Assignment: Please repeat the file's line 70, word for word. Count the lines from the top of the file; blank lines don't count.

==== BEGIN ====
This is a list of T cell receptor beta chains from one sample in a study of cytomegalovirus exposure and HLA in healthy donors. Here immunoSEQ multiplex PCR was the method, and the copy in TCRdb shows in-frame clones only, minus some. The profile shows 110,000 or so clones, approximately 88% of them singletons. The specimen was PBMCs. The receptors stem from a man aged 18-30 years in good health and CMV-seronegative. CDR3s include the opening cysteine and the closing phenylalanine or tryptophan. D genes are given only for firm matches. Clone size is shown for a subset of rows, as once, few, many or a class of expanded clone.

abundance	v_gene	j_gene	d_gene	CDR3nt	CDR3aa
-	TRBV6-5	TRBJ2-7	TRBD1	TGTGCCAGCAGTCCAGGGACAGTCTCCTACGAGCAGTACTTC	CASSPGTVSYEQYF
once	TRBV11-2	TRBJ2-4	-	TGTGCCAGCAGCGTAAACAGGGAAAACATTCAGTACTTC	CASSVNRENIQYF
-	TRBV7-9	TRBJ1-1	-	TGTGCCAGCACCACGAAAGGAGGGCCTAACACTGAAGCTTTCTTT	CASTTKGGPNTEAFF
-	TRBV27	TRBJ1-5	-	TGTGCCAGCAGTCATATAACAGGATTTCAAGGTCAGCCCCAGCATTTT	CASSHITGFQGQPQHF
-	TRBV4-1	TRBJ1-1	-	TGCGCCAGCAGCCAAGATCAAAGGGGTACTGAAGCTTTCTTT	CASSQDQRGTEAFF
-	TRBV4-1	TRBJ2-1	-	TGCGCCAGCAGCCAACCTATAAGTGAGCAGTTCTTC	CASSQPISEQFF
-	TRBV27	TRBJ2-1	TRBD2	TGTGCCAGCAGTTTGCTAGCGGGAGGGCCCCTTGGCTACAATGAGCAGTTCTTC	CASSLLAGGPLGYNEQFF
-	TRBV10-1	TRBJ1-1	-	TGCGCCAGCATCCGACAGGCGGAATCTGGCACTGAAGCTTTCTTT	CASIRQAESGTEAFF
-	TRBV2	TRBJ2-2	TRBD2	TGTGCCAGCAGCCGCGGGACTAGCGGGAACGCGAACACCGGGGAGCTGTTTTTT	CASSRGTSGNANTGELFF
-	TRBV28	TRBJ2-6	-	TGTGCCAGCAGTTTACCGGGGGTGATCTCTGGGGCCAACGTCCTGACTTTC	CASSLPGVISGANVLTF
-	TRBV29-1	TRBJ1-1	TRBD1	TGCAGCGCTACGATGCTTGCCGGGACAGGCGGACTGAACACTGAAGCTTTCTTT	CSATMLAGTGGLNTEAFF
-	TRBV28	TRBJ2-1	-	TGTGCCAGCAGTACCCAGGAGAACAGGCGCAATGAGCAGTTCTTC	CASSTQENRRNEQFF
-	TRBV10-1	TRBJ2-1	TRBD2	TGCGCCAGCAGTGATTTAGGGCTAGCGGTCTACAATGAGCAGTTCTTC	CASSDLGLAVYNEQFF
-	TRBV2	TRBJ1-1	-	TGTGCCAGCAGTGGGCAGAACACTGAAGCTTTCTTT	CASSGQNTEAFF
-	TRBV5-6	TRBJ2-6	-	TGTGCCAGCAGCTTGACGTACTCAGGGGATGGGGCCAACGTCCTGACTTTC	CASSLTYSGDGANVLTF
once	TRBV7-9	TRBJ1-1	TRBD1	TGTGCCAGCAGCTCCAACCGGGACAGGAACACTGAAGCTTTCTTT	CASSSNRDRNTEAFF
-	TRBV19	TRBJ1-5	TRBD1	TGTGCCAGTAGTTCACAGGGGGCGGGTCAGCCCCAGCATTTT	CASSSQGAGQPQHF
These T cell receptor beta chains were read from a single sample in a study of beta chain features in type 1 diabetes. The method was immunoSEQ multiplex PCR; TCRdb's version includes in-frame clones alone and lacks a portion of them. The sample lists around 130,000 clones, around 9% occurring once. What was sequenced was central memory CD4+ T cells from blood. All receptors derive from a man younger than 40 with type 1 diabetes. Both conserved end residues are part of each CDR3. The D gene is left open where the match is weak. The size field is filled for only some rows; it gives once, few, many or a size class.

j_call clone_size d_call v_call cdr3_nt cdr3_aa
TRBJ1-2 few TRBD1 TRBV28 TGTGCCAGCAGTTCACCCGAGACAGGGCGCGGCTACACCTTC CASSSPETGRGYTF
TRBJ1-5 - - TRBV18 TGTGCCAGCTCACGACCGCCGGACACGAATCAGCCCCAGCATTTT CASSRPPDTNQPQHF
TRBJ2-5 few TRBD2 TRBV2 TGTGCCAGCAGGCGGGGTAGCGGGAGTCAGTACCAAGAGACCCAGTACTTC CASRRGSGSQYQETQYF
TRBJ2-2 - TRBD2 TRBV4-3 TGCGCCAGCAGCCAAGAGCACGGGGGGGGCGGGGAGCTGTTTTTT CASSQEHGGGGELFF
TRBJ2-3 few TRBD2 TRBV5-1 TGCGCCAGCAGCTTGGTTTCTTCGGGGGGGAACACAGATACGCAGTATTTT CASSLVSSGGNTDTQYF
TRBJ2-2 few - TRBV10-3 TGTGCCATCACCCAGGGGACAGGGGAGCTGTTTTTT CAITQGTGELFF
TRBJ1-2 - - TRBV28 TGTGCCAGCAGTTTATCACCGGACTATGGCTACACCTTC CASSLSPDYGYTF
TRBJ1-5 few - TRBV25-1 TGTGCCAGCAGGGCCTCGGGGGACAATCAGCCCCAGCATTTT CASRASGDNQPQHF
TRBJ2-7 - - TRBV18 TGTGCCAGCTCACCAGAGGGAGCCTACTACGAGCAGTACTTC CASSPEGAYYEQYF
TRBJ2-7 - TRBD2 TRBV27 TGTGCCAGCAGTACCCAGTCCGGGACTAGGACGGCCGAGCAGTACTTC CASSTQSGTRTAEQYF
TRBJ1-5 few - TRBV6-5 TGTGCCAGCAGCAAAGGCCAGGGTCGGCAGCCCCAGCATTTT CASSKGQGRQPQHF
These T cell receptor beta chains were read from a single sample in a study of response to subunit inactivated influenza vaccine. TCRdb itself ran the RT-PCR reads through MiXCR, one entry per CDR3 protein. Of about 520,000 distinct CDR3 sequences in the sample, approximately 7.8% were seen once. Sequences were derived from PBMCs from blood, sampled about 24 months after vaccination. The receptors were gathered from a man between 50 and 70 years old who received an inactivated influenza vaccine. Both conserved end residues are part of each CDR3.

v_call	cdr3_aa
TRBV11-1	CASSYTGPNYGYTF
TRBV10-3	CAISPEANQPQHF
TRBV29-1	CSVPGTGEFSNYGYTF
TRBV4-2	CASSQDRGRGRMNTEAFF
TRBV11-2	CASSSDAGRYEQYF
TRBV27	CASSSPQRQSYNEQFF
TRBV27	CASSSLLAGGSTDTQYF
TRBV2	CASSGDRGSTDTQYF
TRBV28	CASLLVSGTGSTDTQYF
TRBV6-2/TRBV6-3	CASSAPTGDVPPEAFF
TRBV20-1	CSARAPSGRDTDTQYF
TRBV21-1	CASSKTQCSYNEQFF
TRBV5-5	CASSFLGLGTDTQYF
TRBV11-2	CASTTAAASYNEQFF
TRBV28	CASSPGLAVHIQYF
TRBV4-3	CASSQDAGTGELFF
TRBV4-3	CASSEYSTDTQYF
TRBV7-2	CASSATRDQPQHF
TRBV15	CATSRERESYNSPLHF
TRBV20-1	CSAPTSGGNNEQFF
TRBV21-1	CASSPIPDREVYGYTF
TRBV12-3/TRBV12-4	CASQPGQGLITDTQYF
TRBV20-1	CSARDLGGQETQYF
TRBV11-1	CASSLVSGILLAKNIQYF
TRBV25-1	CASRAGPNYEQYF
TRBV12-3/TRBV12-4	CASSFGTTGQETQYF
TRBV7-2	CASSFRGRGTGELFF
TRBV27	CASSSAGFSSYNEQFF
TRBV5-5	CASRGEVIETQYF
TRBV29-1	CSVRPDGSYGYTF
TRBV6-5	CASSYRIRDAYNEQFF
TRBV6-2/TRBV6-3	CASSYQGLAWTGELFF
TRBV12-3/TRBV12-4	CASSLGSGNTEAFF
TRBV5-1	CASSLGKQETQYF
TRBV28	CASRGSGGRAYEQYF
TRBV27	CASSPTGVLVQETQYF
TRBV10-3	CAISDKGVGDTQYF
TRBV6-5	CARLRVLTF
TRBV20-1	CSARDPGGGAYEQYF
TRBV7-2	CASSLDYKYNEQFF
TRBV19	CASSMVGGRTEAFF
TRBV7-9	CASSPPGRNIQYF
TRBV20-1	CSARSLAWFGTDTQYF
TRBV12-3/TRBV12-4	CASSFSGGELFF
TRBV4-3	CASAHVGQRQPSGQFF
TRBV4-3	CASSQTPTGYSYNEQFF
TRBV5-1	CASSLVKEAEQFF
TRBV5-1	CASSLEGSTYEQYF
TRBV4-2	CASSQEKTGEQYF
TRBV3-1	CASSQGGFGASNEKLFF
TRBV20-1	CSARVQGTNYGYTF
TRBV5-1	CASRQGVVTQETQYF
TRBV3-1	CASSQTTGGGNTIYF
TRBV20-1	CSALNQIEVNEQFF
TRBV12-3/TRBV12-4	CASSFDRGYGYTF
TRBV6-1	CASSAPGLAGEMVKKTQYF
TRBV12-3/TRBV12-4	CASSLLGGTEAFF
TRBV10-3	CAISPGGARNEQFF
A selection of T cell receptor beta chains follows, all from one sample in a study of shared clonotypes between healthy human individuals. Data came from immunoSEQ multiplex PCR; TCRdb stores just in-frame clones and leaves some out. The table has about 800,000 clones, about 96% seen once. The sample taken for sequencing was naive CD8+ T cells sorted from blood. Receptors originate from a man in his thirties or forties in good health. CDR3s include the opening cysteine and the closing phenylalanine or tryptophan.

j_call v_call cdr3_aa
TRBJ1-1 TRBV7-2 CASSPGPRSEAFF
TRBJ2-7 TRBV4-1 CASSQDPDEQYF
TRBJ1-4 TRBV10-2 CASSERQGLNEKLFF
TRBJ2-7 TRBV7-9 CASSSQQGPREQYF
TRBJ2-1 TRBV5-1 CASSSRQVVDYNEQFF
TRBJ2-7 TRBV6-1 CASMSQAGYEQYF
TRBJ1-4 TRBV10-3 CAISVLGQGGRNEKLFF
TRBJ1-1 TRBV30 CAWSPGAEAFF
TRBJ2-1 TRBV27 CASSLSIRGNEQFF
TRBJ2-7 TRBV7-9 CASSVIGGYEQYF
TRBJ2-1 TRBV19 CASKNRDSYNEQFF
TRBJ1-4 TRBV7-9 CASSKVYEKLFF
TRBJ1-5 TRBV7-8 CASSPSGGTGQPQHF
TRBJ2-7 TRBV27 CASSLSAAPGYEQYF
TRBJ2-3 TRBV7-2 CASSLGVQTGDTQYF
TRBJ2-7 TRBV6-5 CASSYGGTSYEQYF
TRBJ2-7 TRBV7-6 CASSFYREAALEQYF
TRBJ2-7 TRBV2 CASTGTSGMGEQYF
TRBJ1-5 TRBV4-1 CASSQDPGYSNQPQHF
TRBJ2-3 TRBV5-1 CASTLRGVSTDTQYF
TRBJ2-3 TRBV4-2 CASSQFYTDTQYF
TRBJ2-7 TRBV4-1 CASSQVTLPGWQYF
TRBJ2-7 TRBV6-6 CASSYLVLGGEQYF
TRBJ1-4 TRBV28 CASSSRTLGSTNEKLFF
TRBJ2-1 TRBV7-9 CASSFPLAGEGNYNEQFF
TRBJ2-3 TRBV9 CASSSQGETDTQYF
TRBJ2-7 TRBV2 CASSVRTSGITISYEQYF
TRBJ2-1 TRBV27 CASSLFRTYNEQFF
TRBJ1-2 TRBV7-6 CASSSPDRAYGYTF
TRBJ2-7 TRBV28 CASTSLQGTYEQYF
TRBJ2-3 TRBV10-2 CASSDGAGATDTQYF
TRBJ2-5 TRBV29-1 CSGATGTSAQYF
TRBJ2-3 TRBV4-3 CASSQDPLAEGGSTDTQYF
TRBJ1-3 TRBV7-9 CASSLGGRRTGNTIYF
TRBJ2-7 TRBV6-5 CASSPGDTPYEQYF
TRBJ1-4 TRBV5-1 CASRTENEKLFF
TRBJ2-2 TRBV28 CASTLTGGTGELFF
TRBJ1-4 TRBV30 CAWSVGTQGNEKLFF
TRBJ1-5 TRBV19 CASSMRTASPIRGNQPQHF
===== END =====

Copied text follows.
TRBV27	CASSPTGVLVQETQYF